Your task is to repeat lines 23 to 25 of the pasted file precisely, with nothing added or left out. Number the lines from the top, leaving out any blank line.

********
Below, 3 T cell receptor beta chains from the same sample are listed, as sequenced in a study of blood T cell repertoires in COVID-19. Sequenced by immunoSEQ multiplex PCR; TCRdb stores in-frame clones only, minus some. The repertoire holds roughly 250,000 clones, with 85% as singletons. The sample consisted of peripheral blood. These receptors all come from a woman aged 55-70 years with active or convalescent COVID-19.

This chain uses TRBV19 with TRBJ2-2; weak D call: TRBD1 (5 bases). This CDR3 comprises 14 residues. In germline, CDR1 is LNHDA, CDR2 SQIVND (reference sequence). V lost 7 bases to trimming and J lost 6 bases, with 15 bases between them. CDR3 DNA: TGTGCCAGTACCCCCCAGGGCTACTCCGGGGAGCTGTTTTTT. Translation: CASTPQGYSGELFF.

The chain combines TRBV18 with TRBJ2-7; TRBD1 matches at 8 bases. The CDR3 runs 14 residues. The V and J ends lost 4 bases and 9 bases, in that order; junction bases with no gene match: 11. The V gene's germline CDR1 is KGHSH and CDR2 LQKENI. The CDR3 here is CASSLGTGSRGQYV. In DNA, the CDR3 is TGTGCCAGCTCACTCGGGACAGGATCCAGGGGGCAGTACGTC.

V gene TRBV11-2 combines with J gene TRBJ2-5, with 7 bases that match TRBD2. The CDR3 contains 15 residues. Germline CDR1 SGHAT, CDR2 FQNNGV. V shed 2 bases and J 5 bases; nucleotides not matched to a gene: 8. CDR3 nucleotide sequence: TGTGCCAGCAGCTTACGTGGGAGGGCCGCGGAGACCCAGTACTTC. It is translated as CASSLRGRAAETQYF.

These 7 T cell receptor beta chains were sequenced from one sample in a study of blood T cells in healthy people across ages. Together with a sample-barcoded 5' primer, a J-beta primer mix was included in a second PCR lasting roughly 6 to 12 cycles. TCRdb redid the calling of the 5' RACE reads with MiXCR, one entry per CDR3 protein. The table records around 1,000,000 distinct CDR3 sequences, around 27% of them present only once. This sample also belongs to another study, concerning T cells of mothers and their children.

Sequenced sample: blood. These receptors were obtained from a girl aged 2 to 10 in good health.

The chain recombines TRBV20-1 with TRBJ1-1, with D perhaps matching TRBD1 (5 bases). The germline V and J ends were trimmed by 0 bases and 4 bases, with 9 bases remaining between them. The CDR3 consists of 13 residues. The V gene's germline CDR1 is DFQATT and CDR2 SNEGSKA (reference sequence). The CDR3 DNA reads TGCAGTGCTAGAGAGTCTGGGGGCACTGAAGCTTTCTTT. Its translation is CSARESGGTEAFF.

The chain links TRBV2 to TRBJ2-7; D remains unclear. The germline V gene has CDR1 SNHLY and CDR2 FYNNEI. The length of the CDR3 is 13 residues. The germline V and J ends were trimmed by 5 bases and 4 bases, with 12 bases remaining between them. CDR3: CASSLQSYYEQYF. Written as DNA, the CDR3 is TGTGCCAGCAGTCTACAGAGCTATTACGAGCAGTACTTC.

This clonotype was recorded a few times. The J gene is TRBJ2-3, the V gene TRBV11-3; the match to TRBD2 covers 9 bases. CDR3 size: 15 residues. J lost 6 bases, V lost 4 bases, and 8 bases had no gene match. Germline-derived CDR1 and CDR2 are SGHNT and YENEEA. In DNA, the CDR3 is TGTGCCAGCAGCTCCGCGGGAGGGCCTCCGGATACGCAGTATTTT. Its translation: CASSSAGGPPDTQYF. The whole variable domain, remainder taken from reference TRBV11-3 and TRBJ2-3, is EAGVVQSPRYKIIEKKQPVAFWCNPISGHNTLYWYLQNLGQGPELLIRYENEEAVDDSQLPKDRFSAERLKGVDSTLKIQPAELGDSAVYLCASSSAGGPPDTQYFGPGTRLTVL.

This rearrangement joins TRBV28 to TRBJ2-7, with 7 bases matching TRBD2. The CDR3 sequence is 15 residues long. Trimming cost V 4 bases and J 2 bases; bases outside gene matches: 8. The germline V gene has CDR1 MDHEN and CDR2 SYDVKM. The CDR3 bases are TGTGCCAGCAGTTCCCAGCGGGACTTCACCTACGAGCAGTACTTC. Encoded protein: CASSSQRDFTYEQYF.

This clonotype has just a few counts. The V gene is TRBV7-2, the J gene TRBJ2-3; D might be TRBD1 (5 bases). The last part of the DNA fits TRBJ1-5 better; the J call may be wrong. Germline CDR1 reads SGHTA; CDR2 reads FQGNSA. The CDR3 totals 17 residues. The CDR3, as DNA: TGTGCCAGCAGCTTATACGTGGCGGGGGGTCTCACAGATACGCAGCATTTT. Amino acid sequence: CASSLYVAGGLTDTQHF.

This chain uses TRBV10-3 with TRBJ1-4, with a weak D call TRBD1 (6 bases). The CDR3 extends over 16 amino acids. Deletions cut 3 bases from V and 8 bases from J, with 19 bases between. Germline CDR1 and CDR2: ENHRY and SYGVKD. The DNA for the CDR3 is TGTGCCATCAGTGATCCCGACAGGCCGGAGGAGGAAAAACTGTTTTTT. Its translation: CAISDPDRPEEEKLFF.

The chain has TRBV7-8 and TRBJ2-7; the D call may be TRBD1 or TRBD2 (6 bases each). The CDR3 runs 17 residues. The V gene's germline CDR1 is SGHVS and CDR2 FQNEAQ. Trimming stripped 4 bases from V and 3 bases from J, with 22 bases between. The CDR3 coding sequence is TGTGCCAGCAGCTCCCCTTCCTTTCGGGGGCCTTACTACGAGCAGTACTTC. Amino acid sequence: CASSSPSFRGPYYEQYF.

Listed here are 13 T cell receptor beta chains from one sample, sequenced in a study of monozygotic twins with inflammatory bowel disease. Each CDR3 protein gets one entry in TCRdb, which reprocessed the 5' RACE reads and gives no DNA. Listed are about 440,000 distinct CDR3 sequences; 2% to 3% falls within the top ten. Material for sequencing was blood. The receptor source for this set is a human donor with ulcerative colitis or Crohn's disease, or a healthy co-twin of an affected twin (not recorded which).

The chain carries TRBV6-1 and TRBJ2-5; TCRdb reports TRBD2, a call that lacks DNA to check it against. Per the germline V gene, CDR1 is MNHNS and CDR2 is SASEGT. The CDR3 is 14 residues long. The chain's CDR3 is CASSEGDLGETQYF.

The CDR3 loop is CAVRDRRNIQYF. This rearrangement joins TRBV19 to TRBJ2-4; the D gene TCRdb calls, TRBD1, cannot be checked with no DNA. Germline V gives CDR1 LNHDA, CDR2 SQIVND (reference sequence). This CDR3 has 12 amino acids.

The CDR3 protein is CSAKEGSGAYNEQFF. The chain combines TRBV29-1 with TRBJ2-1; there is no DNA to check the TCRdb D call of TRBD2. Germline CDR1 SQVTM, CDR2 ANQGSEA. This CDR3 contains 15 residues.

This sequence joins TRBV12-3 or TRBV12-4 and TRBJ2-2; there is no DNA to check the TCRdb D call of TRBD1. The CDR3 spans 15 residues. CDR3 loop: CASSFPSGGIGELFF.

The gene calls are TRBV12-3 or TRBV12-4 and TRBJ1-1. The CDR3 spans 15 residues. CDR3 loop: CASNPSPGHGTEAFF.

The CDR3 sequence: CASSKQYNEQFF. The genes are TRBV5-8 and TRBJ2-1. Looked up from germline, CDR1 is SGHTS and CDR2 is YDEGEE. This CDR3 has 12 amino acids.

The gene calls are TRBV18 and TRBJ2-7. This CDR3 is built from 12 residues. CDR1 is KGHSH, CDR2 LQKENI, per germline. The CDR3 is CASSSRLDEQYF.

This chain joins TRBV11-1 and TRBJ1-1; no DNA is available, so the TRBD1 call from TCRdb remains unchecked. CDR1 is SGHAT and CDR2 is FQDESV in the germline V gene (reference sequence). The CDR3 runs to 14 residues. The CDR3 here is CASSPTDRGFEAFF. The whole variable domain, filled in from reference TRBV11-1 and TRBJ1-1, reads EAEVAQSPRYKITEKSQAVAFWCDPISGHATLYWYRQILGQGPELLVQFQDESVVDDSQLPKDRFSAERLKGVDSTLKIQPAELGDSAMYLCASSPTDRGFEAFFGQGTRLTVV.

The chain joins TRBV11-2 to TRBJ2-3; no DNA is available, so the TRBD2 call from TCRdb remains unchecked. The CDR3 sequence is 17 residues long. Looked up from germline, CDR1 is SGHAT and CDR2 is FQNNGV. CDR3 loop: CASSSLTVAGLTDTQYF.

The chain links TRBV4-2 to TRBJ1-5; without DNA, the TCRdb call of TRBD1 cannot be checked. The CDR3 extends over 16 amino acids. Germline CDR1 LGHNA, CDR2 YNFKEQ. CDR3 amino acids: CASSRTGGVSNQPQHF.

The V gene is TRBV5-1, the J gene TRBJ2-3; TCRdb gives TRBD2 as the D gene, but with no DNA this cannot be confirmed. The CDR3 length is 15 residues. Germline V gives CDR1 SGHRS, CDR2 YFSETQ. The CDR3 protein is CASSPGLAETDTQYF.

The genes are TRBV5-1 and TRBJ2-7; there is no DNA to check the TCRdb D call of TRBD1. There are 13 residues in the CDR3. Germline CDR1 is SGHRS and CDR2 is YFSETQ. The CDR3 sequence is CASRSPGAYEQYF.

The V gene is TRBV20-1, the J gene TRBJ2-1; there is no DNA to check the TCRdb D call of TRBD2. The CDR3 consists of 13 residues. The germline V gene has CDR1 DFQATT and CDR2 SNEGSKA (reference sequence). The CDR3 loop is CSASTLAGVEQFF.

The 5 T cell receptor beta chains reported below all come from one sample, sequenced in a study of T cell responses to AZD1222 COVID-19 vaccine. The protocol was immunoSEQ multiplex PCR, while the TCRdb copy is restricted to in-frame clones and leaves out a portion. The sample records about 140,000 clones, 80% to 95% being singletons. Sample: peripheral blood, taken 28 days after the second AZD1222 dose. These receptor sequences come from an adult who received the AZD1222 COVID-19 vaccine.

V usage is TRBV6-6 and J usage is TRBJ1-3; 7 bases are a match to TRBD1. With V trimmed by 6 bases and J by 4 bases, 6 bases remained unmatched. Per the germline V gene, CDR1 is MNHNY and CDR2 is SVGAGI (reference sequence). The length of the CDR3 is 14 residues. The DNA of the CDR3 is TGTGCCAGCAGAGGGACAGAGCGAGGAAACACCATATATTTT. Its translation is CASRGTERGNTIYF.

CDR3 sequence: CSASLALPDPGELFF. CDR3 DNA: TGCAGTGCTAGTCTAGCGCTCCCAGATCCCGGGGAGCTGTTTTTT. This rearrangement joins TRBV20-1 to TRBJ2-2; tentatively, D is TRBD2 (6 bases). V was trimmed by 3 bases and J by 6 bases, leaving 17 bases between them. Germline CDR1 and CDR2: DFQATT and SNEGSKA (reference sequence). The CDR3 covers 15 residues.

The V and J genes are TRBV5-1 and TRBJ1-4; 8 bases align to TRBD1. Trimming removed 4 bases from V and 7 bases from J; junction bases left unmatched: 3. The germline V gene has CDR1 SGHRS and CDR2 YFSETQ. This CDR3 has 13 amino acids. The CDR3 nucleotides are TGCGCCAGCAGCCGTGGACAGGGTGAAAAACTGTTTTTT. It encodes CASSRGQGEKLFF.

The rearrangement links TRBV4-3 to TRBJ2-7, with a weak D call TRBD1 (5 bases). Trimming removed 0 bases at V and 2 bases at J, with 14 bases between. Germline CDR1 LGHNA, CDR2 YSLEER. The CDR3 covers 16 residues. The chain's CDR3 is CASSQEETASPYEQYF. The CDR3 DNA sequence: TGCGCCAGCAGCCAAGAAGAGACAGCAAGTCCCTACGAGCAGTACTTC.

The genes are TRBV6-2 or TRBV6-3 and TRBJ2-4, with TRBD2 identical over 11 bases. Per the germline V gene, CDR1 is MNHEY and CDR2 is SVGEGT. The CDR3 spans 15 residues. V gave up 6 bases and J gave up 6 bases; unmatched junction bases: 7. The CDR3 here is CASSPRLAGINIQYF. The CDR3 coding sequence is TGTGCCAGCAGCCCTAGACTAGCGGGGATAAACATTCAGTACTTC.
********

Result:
The chain joins TRBV11-2 to TRBJ2-3; no DNA is available, so the TRBD2 call from TCRdb remains unchecked. The CDR3 sequence is 17 residues long. Looked up from germline, CDR1 is SGHAT and CDR2 is FQNNGV. CDR3 loop: CASSSLTVAGLTDTQYF.

The chain links TRBV4-2 to TRBJ1-5; without DNA, the TCRdb call of TRBD1 cannot be checked. The CDR3 extends over 16 amino acids. Germline CDR1 LGHNA, CDR2 YNFKEQ. CDR3 amino acids: CASSRTGGVSNQPQHF.

The V gene is TRBV5-1, the J gene TRBJ2-3; TCRdb gives TRBD2 as the D gene, but with no DNA this cannot be confirmed. The CDR3 length is 15 residues. Germline V gives CDR1 SGHRS, CDR2 YFSETQ. The CDR3 protein is CASSPGLAETDTQYF.